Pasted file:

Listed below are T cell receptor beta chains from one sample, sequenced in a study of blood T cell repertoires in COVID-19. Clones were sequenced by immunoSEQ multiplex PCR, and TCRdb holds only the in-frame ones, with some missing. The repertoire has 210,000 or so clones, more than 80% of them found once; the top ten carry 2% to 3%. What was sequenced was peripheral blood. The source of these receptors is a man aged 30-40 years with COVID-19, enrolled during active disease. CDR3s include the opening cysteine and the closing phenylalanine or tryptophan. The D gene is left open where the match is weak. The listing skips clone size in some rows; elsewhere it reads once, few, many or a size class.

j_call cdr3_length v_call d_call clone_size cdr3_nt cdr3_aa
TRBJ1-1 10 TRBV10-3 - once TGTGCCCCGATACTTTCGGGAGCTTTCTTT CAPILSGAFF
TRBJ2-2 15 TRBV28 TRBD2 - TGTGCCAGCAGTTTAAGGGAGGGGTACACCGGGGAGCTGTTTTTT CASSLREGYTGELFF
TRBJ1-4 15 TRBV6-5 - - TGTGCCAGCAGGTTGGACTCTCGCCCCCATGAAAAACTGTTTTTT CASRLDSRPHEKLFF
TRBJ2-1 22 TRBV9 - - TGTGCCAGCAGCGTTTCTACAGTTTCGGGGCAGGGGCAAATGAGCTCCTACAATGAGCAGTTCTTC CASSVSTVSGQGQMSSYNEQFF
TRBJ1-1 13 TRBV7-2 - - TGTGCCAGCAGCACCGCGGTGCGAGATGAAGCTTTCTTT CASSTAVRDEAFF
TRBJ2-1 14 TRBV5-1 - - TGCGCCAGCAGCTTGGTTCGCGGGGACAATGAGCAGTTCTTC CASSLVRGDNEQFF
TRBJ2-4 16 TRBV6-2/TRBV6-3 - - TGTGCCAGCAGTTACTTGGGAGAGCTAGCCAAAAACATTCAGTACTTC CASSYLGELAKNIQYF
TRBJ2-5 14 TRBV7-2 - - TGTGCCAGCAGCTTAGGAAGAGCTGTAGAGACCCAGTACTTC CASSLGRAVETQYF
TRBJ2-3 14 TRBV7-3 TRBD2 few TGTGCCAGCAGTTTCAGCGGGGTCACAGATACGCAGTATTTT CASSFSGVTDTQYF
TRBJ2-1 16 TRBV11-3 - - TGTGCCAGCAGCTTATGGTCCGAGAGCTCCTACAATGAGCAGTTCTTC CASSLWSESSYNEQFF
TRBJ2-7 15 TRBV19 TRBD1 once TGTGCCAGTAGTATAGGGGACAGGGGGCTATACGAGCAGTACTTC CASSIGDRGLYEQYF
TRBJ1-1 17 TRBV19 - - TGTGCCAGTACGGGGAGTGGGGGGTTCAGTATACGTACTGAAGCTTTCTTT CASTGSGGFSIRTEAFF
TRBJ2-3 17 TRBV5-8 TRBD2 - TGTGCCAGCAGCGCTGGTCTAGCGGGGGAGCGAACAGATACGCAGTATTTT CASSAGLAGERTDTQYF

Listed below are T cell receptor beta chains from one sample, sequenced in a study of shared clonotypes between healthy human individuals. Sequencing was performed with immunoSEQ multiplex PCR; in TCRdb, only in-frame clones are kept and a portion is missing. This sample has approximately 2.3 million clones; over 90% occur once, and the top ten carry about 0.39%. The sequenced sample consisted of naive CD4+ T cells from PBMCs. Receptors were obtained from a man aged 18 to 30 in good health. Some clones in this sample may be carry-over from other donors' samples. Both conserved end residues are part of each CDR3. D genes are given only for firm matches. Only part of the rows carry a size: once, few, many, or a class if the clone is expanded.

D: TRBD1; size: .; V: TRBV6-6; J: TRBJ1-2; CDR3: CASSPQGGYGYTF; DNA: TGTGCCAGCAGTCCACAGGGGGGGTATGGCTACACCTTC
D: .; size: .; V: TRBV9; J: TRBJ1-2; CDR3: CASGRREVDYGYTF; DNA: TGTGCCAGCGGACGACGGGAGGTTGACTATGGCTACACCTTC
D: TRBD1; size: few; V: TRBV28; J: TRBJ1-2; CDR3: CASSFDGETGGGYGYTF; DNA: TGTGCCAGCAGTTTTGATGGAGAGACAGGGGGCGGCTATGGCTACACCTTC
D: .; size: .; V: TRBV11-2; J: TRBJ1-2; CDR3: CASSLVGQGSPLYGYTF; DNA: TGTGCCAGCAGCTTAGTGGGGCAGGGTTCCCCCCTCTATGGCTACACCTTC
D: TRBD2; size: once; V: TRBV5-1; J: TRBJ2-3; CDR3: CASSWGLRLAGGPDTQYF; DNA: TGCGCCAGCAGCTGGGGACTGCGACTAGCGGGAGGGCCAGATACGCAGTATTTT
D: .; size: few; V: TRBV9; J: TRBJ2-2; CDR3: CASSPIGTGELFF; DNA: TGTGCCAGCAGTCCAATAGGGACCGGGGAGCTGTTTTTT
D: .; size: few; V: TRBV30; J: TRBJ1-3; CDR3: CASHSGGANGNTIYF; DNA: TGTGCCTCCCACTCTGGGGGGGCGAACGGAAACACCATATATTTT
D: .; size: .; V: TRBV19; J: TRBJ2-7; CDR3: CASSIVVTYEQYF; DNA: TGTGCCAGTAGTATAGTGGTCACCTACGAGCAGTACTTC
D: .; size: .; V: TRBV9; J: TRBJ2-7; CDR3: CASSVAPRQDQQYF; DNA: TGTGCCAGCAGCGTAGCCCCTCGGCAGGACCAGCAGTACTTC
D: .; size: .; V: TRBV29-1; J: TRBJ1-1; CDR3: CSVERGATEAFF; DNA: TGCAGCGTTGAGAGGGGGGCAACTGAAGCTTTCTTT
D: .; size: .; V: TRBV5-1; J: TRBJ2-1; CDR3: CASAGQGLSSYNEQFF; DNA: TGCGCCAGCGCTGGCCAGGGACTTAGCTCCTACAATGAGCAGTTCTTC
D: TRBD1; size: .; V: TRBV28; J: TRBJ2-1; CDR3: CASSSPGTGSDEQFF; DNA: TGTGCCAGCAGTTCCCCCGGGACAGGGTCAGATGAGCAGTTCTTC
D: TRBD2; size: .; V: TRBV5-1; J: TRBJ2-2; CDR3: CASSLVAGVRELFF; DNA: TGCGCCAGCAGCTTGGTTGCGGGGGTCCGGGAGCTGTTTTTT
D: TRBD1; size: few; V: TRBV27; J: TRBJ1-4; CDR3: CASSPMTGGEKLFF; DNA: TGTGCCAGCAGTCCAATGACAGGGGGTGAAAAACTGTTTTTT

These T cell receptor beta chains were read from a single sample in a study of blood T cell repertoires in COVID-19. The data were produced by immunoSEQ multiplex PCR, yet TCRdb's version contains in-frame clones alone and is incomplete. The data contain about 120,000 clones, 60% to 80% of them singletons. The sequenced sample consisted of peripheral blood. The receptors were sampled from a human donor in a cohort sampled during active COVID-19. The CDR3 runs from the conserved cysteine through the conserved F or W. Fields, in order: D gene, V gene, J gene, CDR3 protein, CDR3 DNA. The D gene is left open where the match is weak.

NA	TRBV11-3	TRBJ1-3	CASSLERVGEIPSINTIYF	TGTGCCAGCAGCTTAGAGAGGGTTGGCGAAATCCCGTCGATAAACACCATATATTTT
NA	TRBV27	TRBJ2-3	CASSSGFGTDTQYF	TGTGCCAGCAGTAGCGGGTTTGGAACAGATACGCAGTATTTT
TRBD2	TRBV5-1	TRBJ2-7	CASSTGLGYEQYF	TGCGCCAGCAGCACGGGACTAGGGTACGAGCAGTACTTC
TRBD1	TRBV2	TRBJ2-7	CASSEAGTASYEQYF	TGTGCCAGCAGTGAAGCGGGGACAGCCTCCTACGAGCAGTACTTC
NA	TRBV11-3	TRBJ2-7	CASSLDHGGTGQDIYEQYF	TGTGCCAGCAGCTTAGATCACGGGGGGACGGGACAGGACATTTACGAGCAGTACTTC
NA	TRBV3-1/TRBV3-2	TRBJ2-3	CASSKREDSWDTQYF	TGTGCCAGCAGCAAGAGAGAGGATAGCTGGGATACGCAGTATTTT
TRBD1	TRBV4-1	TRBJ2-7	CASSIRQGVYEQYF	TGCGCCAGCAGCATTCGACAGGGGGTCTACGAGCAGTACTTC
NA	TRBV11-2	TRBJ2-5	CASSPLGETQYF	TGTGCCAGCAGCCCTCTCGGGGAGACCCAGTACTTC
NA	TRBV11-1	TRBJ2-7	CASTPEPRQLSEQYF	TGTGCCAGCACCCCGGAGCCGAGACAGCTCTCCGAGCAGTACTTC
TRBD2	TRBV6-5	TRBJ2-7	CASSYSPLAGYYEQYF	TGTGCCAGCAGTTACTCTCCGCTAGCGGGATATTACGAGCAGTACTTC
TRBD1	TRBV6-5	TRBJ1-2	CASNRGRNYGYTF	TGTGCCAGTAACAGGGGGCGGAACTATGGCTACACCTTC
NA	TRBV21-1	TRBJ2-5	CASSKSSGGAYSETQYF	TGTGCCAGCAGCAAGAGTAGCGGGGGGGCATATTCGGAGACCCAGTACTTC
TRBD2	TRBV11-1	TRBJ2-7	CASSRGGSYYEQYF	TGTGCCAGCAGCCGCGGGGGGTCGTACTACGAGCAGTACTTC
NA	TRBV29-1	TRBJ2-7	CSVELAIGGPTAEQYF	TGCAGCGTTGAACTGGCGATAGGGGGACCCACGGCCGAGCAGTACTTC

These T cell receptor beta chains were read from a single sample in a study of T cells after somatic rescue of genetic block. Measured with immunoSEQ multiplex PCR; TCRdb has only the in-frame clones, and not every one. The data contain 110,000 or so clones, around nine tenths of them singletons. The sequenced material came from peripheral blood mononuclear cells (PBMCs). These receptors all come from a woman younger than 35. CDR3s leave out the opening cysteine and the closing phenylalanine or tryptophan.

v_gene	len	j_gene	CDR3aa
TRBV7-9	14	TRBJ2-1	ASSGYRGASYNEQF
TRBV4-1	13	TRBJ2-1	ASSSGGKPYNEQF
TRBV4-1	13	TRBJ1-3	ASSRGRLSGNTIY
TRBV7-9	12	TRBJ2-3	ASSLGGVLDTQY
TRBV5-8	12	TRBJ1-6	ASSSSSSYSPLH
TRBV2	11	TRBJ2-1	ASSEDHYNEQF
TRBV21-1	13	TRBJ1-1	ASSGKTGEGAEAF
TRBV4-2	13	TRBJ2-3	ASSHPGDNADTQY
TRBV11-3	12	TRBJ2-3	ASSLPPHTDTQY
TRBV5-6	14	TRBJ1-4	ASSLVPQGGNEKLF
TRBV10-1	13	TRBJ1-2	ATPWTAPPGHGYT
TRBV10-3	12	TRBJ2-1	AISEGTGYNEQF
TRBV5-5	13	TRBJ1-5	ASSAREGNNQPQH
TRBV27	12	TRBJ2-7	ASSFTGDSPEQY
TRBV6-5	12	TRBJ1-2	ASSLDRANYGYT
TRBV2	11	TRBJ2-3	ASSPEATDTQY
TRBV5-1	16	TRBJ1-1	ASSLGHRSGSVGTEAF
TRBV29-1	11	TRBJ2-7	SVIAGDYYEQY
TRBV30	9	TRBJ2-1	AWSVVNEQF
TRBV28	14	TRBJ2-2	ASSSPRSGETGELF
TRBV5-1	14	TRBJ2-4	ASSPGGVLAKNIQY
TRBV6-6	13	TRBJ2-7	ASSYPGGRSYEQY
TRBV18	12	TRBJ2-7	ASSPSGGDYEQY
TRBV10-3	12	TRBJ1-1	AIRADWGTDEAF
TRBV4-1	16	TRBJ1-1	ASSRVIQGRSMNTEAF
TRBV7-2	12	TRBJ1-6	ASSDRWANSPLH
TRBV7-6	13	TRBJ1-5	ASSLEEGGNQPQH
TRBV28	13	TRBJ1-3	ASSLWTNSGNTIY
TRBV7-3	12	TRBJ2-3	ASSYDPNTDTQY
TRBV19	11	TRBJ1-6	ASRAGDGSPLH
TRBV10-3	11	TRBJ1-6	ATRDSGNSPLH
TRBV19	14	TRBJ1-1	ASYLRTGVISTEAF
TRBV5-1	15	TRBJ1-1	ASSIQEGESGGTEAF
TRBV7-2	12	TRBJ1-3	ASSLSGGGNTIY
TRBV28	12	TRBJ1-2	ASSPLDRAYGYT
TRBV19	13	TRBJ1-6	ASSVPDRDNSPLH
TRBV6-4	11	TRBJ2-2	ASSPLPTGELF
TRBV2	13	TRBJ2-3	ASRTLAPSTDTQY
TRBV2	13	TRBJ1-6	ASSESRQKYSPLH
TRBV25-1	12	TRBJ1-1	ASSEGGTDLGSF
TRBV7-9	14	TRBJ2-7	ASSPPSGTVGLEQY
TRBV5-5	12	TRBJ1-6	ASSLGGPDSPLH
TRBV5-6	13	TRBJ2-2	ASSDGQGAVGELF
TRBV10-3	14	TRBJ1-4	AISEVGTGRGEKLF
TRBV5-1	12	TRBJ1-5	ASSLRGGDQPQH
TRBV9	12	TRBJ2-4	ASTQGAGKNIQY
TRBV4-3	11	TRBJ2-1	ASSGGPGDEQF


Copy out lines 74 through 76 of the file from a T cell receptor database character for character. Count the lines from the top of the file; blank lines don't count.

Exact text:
TRBV7-6	13	TRBJ1-5	ASSLEEGGNQPQH
TRBV28	13	TRBJ1-3	ASSLWTNSGNTIY
TRBV7-3	12	TRBJ2-3	ASSYDPNTDTQY